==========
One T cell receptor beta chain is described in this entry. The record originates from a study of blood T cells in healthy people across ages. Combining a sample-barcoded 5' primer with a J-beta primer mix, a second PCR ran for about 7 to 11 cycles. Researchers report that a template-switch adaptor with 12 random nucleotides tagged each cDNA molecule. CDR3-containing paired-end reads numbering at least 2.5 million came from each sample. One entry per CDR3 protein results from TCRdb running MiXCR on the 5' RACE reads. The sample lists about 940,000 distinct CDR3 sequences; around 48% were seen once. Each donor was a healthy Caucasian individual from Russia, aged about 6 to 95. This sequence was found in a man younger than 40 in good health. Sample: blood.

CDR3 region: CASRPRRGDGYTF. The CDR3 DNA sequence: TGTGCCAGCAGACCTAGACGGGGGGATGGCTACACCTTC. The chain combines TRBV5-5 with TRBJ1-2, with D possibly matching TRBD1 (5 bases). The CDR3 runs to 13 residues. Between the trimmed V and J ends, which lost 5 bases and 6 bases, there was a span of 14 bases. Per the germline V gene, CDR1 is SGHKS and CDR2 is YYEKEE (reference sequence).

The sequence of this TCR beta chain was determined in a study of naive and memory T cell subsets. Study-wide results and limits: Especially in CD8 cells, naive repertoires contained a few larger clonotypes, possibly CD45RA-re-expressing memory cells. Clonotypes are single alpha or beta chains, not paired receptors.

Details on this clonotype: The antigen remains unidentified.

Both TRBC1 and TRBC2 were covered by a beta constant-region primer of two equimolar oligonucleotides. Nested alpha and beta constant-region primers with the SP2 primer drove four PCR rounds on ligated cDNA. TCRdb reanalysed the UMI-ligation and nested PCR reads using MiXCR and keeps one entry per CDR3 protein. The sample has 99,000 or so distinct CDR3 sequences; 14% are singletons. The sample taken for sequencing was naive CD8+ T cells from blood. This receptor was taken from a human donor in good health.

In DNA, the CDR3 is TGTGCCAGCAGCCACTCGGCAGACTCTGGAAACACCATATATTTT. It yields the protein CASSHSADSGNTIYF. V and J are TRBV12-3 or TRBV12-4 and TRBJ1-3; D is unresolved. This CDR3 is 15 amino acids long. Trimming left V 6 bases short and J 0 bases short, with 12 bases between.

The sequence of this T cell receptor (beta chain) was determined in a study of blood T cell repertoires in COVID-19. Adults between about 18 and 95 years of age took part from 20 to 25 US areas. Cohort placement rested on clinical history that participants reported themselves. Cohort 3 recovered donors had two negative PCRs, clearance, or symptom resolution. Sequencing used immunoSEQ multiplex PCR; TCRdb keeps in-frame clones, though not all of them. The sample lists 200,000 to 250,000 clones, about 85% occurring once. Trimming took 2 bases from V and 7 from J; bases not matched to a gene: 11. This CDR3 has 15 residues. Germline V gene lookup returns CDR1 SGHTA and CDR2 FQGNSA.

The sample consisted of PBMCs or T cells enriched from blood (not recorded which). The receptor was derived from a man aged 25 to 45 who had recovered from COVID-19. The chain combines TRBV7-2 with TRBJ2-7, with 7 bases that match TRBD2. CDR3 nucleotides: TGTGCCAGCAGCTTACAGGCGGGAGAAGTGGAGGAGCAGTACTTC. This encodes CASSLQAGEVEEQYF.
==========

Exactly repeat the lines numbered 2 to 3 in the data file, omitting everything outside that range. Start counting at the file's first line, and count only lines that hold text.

CDR3 region: CASRPRRGDGYTF. The CDR3 DNA sequence: TGTGCCAGCAGACCTAGACGGGGGGATGGCTACACCTTC. The chain combines TRBV5-5 with TRBJ1-2, with D possibly matching TRBD1 (5 bases). The CDR3 runs to 13 residues. Between the trimmed V and J ends, which lost 5 bases and 6 bases, there was a span of 14 bases. Per the germline V gene, CDR1 is SGHKS and CDR2 is YYEKEE (reference sequence).

The sequence of this TCR beta chain was determined in a study of naive and memory T cell subsets. Study-wide results and limits: Especially in CD8 cells, naive repertoires contained a few larger clonotypes, possibly CD45RA-re-expressing memory cells. Clonotypes are single alpha or beta chains, not paired receptors.